Somewhat surprisingly, SSM devoted an entire issue to ethnography, a topic that seldom receives attention anymore—especially in the medical social sciences literature—perhaps because it seems the method is uncomplicated and all that needs to be said about it has already been. I chose the Pigg article for its reminder that all good scientific work starts with reflection, observation, listening, being, mindfulness–the lesson being, “just sit there, don’t do anything (at least to start with).” The insight and hypothesis-generation that sitting and listening can engender is qualitative, and at one and the same time the crucial first stage of any systematic, scientific endeavor. I am concerned that mixed-method training in biocultural medical anthropology, while the best and most comprehensive approach (IOHO here at UA), can tend to focus on the clearly essential ‘hard stuff’—statistics, computer programs (such as SPSS, Anthropac, GIS, ATLAS.ti, UCINET…), lab analysis, measurement tools (anthropometry, cortisol, blood pressure….) and sometimes slight the ‘soft stuff’ like participant-observation, leaving it to chance. This emphasis is entirely understandable, as most of the complex tools are best learned in a classroom setting, whereas the art of fieldwork seems more idiosyncratic. This division in training is not at all unlike the case with medical education, where technological competence wins out over the art of care, even though both are vital to effective therapy (see Good and Good “Learning Medicine” in Knowledge, Power, and Practice, 1993).
I also noted that Pigg’s zen-like approach generalizes to all the anthropological work we do, such as data collection and writing (and as Dr. B noted, to everything we do in life, really). It is essential when doing ethnography to drop one’s expectations of what is the ‘right’ answer. We can unconsciously convince ourselves beforehand what it is we will ‘hear’ from an attachment to our hypothesis, e.g., we could subtly be thinking “because a girl is rural, has a single mom, goes to a poor high school, therefore…” and be expectant of a response before it emerges, thus causing us to filter what the girl really is saying. The article resonated with Tina’s dissertation fieldwork experiences. She noted that the African-American girls she is studying in Tuscaloosa regarding their perception of HIV risk “take me to places with their comments” and bring up unexpected connections, such as the 2011 tornado. Tina cautioned that “we can lose context if we focus too narrowly.” Becky notes that we should be keenly aware of “what are our goals versus those of our informants.” From Achsah’s reading of the text, she perceived that “aid workers accept that the answers will be different from one culture group to another, but maybe not that the way to ask needs to be different also,” that one needs to re-do the whole process. Dr. B, an archaeologist, could easily generalize the article’s lesson to his cemeteries class in which on the first day he has his students “just walk around and observe” to soak it all in and generate ideas. Invariably, the student who immediately starts writing does not do well and becomes frustrated, as they focus too intently on the details to see the larger patterns. Greg was impressed and grateful that the author had written about the importance of ethnography. “By doing ethnography, we can focus on ‘insider meanings’ instead of imposing our agendas and ‘mining’ for data which supports our hypotheses. Through ethnography, we allow ourselves to be open and attend to aspects of culture which we may not have been prepared for or looking for.” For further reading Greg recommended Writing Ethnographic Fieldnotes, by Robert M. Emerson et al., to which Kathy added Learning How to Ask, by Charles Briggs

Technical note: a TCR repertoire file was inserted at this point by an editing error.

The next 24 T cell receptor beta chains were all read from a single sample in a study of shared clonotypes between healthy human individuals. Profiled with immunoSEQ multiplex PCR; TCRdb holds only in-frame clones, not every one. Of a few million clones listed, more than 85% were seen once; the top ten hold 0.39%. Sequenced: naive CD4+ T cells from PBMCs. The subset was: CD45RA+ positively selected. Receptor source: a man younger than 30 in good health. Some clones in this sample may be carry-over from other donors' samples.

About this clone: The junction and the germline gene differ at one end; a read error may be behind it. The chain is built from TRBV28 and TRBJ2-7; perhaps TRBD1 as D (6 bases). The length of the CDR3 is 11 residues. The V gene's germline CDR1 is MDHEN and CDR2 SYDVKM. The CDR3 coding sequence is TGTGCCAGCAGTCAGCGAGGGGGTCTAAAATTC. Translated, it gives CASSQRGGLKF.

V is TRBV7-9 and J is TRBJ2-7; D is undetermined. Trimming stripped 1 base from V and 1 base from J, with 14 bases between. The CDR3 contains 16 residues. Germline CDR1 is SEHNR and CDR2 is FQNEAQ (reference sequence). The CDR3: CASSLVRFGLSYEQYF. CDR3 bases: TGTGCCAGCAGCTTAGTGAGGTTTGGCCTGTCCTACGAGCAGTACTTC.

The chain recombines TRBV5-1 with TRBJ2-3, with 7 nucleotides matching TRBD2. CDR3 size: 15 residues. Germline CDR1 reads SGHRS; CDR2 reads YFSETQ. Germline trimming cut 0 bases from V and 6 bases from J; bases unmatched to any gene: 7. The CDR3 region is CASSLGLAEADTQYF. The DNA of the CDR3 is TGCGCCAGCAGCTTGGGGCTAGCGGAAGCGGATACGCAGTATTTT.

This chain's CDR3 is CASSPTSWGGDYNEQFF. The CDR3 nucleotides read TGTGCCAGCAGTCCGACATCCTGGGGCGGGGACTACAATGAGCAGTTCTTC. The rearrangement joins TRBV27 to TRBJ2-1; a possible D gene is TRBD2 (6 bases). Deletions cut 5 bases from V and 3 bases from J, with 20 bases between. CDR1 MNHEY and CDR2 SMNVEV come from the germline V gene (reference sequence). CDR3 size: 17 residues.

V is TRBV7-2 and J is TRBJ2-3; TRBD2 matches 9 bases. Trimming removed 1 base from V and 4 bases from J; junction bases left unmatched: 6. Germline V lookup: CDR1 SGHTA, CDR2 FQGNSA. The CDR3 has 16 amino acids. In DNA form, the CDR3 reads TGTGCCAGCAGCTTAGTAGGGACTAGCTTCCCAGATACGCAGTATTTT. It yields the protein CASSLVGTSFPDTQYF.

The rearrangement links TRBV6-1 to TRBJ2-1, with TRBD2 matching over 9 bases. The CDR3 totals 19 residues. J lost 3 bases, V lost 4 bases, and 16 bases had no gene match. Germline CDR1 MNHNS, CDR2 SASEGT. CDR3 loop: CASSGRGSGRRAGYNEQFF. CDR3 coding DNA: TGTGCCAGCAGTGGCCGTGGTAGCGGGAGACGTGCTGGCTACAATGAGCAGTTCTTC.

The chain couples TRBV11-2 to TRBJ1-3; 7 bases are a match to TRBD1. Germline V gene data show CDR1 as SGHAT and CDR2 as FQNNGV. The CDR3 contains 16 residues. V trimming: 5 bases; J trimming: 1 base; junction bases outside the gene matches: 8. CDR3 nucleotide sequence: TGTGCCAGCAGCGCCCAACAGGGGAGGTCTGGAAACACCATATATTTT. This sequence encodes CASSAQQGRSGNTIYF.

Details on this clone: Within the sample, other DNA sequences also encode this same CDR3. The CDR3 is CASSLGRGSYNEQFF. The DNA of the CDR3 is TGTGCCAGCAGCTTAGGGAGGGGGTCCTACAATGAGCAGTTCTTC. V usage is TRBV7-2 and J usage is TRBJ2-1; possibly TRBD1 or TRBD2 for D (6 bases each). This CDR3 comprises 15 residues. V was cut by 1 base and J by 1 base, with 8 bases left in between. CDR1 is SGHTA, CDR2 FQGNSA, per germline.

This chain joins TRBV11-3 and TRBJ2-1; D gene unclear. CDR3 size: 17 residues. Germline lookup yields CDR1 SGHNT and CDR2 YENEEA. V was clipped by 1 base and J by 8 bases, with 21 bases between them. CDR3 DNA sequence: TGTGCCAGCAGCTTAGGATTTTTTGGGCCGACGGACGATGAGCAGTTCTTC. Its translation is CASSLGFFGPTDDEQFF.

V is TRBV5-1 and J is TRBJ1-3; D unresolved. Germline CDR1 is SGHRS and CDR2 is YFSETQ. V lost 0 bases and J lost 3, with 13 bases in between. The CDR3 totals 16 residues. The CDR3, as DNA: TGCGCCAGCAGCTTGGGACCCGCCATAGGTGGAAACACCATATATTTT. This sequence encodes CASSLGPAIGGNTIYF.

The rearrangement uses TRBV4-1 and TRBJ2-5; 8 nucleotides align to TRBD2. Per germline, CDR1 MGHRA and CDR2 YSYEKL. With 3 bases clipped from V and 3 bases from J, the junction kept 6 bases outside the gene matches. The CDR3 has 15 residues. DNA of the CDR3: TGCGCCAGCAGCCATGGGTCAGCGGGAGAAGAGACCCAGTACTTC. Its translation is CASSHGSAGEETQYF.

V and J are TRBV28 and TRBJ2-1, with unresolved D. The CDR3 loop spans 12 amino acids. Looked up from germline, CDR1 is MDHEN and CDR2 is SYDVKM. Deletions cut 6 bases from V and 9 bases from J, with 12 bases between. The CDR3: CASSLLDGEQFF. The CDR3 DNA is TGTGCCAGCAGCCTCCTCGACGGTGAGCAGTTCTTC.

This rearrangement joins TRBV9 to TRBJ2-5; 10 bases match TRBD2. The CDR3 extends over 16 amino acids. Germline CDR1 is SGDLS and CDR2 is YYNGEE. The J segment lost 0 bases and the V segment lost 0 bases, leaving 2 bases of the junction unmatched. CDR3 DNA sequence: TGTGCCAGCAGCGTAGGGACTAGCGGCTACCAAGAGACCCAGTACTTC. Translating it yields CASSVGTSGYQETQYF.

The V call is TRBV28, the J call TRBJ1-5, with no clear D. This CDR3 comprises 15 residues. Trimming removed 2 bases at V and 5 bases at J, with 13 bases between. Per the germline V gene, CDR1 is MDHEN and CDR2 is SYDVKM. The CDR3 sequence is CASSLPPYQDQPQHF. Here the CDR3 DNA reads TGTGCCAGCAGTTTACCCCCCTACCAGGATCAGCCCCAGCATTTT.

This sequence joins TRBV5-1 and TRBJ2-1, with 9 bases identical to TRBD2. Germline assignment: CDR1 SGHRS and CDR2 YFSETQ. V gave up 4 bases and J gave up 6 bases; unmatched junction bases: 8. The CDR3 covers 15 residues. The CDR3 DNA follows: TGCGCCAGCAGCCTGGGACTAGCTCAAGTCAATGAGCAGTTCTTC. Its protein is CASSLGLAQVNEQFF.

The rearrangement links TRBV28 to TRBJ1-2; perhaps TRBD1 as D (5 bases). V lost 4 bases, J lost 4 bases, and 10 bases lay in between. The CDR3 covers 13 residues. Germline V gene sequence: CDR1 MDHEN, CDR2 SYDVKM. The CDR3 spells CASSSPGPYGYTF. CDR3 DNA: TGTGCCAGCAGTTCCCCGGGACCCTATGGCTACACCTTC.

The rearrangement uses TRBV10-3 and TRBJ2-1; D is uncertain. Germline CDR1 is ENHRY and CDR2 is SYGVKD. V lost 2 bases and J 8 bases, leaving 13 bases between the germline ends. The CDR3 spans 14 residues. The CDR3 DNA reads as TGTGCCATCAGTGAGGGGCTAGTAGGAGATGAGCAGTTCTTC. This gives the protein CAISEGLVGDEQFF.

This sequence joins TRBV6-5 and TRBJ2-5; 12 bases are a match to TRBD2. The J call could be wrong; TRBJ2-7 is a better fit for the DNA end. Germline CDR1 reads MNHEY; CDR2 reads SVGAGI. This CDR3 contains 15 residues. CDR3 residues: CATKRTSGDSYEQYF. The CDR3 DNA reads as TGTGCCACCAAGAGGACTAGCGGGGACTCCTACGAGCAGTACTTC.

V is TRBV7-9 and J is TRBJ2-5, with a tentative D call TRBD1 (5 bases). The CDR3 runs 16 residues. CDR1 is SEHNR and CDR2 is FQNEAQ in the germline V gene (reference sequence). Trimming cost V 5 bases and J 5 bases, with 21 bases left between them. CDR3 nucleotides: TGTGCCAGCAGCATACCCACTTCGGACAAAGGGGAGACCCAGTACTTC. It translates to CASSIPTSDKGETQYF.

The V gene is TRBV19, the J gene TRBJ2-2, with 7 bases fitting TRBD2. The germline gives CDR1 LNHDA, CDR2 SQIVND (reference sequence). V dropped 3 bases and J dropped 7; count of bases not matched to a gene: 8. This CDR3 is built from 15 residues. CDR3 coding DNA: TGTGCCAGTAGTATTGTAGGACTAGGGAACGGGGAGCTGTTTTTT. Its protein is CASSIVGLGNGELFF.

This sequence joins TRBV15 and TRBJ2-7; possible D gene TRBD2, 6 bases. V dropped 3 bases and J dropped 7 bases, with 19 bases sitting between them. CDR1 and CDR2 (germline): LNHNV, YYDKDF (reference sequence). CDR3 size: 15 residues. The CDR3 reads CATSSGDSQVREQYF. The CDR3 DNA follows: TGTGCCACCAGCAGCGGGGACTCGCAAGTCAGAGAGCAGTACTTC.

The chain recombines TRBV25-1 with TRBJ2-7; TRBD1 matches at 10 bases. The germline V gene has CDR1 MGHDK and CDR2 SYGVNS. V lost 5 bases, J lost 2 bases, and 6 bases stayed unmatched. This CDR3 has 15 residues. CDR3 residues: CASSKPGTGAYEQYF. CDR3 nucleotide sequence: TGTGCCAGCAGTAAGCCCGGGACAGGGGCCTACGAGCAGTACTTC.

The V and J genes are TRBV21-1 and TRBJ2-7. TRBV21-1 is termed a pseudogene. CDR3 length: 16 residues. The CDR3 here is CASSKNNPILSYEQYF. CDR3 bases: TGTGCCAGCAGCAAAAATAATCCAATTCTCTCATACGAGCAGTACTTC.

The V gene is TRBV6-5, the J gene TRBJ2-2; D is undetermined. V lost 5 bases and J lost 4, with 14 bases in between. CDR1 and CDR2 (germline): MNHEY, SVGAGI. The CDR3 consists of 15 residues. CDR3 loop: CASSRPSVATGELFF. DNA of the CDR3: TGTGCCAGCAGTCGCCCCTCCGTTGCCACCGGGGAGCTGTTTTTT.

A special thanks to Tina Thomas for organizing the series, and to Sarah Szurek (PhD Alabama), Post-Doc at the University of Florida, for providing us a model of how the UF journal club functions. We’re looking forward to the next meeting!